Year after year, Saddam Hussein has gone to elaborate lengths, spent enormous sums, taken great risks to build and keep weapons of mass destruction. - President George Bush, State of the Union, Jan. 28, 2003
Simply stated, there is no doubt that Saddam Hussein now has weapons of mass destruction. -- Vice President Dick Cheney, Aug. 26, 2002.
Right now, Iraq is expanding and improving facilities that were used for the production of biological weapons. -- President Bush, Sept. 12, 2002.
The Iraqi regime possesses and produces chemical and biological weapons. It is seeking nuclear weapons.
-- President Bush, Oct. 7, 2002.
We've also discovered through intelligence that Iraq has a growing fleet of manned and unmanned aerial vehicles that would be used to disperse chemical or biological weapons across broad areas. We're concerned that Iraq is exploring ways of using the UAVs for missions targeting the United States. -- President Bush, Oct. 7, 2002.
The evidence indicates that Iraq is reconstituting its nuclear weapons program. Saddam Hussein has held numerous meetings with Iraqi nuclear scientists, a group he calls his 'nuclear mujahideen' -- his nuclear holy warriors. Satellite photographs reveal that Iraq is rebuilding facilities at sites that have been part of its nuclear program in the past. -- President Bush, Oct. 7, 2002.
We know for a fact there are weapons there. -- White House spokesman Ari Fleischer, Jan. 9, 2003.
Our intelligence officials estimate that Saddam Hussein had the materials to produce as much as 500 tons of Sarin, mustard and VX nerve agent. -- President Bush, Jan. 28, 2003.
We know that Saddam Hussein is determined to keep his weapons of mass destruction, is determined to make more. -- Secretary of State Colin Powell, Feb. 5, 2003.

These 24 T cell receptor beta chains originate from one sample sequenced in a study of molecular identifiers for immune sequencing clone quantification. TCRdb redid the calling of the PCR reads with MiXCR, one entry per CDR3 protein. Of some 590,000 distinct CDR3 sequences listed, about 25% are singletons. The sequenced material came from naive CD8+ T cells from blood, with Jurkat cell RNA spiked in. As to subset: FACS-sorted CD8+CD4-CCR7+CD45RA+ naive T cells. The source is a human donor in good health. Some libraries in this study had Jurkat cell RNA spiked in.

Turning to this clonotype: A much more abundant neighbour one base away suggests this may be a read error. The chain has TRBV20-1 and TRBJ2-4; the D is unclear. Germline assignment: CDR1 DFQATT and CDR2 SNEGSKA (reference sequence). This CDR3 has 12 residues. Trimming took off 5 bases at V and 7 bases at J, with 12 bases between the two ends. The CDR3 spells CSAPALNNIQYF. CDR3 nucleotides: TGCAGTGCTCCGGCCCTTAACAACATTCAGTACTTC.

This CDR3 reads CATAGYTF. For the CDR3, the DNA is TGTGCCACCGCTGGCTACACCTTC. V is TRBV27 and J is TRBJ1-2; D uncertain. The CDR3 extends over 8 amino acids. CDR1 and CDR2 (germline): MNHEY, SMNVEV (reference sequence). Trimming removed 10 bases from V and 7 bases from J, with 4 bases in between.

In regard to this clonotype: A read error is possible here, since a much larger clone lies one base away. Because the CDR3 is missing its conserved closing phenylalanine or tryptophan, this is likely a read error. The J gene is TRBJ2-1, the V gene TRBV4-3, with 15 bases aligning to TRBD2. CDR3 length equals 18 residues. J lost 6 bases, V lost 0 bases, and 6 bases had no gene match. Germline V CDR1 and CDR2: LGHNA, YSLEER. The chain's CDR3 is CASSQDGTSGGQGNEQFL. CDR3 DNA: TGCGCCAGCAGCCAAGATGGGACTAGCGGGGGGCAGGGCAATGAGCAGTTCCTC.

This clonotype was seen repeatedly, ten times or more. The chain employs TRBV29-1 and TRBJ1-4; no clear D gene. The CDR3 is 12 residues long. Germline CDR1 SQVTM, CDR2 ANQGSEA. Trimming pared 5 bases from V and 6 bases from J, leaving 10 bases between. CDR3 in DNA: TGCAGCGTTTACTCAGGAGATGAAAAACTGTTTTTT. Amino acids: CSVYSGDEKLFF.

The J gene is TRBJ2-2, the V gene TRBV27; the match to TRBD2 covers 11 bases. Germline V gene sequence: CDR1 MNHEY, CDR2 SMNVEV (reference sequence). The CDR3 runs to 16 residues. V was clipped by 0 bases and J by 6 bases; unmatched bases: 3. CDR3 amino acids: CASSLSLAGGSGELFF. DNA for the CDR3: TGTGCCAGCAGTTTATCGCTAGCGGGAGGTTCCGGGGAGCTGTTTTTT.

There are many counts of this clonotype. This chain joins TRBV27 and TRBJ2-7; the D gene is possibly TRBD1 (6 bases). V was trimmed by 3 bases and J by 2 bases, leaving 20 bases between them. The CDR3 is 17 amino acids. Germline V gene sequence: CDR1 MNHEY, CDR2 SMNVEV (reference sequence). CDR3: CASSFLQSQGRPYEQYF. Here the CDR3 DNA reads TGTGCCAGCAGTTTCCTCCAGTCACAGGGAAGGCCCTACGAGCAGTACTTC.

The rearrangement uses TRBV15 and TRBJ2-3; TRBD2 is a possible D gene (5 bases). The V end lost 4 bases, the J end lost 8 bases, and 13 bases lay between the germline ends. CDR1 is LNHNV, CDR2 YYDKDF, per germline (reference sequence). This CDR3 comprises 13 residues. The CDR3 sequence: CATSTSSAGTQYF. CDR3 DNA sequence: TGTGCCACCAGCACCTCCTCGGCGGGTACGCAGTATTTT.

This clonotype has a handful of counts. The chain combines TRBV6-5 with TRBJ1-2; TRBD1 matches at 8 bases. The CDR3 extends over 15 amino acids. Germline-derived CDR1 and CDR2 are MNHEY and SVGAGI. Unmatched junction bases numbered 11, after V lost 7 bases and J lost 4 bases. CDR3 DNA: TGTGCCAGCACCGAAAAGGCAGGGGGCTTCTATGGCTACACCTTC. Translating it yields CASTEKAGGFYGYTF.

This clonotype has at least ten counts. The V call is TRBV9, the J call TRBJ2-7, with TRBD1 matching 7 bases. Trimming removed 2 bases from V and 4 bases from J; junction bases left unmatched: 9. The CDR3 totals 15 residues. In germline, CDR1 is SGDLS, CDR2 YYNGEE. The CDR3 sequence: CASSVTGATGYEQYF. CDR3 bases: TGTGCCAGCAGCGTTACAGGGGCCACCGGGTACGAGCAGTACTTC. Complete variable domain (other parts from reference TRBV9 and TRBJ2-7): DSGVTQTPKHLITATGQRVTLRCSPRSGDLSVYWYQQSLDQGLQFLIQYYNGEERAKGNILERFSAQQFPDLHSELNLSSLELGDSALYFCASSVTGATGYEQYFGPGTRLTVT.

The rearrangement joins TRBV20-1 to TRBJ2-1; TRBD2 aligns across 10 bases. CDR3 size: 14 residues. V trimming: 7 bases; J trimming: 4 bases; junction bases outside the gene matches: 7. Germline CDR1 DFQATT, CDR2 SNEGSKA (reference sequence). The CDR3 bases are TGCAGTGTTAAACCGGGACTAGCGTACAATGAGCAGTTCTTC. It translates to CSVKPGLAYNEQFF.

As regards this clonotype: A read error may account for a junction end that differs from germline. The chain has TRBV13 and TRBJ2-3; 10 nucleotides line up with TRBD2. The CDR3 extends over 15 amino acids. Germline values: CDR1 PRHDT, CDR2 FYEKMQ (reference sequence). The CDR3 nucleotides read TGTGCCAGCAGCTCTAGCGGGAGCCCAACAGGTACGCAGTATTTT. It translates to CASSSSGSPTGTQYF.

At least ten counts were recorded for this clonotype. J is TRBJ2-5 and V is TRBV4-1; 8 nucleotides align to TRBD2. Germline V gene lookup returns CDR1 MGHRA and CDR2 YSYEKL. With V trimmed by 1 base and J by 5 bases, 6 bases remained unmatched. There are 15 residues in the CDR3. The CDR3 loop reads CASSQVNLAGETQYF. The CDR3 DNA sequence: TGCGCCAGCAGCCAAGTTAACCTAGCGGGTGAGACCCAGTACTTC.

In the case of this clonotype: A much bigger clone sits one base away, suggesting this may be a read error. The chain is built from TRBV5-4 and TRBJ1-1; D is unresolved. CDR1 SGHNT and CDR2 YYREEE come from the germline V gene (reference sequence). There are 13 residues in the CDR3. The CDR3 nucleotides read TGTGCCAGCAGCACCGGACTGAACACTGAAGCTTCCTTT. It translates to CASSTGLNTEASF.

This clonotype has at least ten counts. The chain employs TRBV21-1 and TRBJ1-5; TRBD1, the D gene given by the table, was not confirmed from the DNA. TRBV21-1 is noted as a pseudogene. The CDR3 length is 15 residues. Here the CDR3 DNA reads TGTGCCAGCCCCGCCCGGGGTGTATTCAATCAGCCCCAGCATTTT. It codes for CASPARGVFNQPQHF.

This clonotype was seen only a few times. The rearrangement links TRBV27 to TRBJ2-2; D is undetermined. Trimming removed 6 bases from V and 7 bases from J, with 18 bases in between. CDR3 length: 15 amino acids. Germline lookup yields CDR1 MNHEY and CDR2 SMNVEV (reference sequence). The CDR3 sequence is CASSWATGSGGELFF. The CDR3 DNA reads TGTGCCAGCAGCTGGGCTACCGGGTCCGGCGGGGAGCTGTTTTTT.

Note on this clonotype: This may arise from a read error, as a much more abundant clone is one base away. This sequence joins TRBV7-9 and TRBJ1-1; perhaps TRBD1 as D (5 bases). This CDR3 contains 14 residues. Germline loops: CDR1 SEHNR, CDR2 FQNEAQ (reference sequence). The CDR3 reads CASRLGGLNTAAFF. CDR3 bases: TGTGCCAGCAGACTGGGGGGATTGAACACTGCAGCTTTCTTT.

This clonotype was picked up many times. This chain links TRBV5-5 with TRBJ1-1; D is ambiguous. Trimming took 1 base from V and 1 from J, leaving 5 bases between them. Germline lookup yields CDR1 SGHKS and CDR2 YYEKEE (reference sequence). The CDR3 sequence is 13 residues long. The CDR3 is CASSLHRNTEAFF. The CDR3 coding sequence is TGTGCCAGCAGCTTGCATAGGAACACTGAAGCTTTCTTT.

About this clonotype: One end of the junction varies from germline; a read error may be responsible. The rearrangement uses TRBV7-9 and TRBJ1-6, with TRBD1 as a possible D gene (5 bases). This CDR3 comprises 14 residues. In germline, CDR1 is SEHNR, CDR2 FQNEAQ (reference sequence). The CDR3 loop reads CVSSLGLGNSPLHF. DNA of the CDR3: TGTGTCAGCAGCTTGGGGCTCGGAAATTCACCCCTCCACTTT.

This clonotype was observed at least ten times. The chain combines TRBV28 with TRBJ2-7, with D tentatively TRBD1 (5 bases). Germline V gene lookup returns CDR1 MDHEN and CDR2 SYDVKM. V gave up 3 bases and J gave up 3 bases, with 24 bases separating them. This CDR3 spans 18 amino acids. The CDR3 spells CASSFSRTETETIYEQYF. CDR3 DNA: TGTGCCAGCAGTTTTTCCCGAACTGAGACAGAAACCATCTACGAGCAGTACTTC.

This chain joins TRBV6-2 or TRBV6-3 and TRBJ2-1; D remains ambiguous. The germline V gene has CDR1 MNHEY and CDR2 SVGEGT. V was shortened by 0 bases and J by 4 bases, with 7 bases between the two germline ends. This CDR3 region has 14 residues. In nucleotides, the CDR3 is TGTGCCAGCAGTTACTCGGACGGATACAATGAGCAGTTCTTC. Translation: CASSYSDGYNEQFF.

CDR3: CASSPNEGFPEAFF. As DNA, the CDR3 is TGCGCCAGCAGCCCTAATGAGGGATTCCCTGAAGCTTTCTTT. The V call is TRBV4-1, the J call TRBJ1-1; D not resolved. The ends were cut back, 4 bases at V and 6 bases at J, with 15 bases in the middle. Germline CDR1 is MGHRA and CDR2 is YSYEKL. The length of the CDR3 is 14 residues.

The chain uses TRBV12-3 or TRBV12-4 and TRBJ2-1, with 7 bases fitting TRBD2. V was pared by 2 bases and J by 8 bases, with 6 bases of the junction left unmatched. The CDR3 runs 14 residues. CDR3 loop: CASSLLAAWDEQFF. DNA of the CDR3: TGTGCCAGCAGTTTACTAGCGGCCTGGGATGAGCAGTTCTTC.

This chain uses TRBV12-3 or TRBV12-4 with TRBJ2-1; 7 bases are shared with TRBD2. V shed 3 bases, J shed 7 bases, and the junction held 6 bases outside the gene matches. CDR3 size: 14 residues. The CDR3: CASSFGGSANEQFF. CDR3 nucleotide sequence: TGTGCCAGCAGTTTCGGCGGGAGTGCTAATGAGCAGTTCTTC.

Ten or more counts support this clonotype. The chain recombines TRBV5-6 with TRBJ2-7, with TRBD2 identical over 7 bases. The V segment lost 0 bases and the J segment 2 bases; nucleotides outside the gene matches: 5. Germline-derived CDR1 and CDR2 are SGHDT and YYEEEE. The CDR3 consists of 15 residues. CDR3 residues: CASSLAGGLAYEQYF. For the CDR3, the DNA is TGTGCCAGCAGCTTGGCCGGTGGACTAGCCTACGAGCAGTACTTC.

Intelligence gathered by this and other governments leaves no doubt that the Iraq regime continues to possess and conceal some of the most lethal weapons ever devised. -- President Bush, March 17, 2003.
Well, there is no question that we have evidence and information that Iraq has weapons of mass destruction, biological and chemical particularly. -- Ari Fleischer, March 21, 2003.
I have no doubt we're going to find big stores of weapons of mass destruction. -- Kenneth Adelman, Defense Policy Board, March 23, 2003.
We know where they are. They are in the area around Tikrit and Baghdad. -- Secretary of Defense Donald Rumsfeld, March 30, 2003.
We'll find them. It'll be a matter of time to do so. -- President Bush, May 3, 2003.
The Credibility Gap was also a satirical comedy troupe that had its beginnings with daily newscasts on Pasadena rock station KRLA-AM in the late 1960s. The Credibility Gap included comedian Harry Shearer of Simpsons and Spinal Tap fame.
1: The American Heritage Dictionary of the English Language: Fourth Edition. 2000.